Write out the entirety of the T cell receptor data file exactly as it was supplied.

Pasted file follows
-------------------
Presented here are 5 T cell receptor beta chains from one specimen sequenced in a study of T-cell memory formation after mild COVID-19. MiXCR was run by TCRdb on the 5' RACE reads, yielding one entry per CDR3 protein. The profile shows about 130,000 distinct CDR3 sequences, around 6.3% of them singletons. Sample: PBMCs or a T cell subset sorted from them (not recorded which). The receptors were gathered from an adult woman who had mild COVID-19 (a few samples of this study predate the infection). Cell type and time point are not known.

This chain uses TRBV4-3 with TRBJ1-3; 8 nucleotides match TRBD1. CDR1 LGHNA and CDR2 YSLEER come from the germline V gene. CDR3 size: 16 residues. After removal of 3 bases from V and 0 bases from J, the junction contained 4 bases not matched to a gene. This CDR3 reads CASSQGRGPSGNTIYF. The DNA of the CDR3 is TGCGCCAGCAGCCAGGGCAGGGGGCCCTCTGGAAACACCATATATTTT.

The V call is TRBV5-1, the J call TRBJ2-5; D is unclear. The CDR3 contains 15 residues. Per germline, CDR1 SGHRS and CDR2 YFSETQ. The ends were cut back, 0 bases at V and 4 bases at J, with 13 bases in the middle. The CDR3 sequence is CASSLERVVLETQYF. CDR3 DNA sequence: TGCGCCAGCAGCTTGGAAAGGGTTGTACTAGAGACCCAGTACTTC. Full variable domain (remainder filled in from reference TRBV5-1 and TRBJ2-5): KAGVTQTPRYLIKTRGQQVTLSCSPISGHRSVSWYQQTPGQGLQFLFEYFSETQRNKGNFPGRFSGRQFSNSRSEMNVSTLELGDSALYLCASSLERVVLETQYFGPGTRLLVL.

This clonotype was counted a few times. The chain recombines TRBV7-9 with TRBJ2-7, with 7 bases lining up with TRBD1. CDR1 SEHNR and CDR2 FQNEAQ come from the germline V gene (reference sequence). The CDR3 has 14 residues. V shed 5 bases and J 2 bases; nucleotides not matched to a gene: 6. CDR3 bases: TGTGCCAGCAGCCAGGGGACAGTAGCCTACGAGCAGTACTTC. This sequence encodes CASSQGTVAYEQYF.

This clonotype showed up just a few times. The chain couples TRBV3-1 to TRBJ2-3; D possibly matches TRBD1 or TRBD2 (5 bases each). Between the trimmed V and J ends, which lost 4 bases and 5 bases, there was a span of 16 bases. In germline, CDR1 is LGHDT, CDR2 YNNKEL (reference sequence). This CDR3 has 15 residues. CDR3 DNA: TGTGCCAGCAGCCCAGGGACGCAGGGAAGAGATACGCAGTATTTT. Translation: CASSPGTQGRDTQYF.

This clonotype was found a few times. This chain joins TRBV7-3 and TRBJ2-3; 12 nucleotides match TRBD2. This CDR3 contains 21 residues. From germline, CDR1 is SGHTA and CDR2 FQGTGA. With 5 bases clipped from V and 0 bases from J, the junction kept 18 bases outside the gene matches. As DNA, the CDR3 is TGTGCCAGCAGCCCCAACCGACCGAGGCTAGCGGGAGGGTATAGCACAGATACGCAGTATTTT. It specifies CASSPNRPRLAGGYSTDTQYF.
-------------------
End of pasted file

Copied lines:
Presented here are 5 T cell receptor beta chains from one specimen sequenced in a study of T-cell memory formation after mild COVID-19. MiXCR was run by TCRdb on the 5' RACE reads, yielding one entry per CDR3 protein. The profile shows about 130,000 distinct CDR3 sequences, around 6.3% of them singletons. Sample: PBMCs or a T cell subset sorted from them (not recorded which). The receptors were gathered from an adult woman who had mild COVID-19 (a few samples of this study predate the infection). Cell type and time point are not known.

This chain uses TRBV4-3 with TRBJ1-3; 8 nucleotides match TRBD1. CDR1 LGHNA and CDR2 YSLEER come from the germline V gene. CDR3 size: 16 residues. After removal of 3 bases from V and 0 bases from J, the junction contained 4 bases not matched to a gene. This CDR3 reads CASSQGRGPSGNTIYF. The DNA of the CDR3 is TGCGCCAGCAGCCAGGGCAGGGGGCCCTCTGGAAACACCATATATTTT.

The V call is TRBV5-1, the J call TRBJ2-5; D is unclear. The CDR3 contains 15 residues. Per germline, CDR1 SGHRS and CDR2 YFSETQ. The ends were cut back, 0 bases at V and 4 bases at J, with 13 bases in the middle. The CDR3 sequence is CASSLERVVLETQYF. CDR3 DNA sequence: TGCGCCAGCAGCTTGGAAAGGGTTGTACTAGAGACCCAGTACTTC. Full variable domain (remainder filled in from reference TRBV5-1 and TRBJ2-5): KAGVTQTPRYLIKTRGQQVTLSCSPISGHRSVSWYQQTPGQGLQFLFEYFSETQRNKGNFPGRFSGRQFSNSRSEMNVSTLELGDSALYLCASSLERVVLETQYFGPGTRLLVL.

This clonotype was counted a few times. The chain recombines TRBV7-9 with TRBJ2-7, with 7 bases lining up with TRBD1. CDR1 SEHNR and CDR2 FQNEAQ come from the germline V gene (reference sequence). The CDR3 has 14 residues. V shed 5 bases and J 2 bases; nucleotides not matched to a gene: 6. CDR3 bases: TGTGCCAGCAGCCAGGGGACAGTAGCCTACGAGCAGTACTTC. This sequence encodes CASSQGTVAYEQYF.

This clonotype showed up just a few times. The chain couples TRBV3-1 to TRBJ2-3; D possibly matches TRBD1 or TRBD2 (5 bases each). Between the trimmed V and J ends, which lost 4 bases and 5 bases, there was a span of 16 bases. In germline, CDR1 is LGHDT, CDR2 YNNKEL (reference sequence). This CDR3 has 15 residues. CDR3 DNA: TGTGCCAGCAGCCCAGGGACGCAGGGAAGAGATACGCAGTATTTT. Translation: CASSPGTQGRDTQYF.

This clonotype was found a few times. This chain joins TRBV7-3 and TRBJ2-3; 12 nucleotides match TRBD2. This CDR3 contains 21 residues. From germline, CDR1 is SGHTA and CDR2 FQGTGA. With 5 bases clipped from V and 0 bases from J, the junction kept 18 bases outside the gene matches. As DNA, the CDR3 is TGTGCCAGCAGCCCCAACCGACCGAGGCTAGCGGGAGGGTATAGCACAGATACGCAGTATTTT. It specifies CASSPNRPRLAGGYSTDTQYF.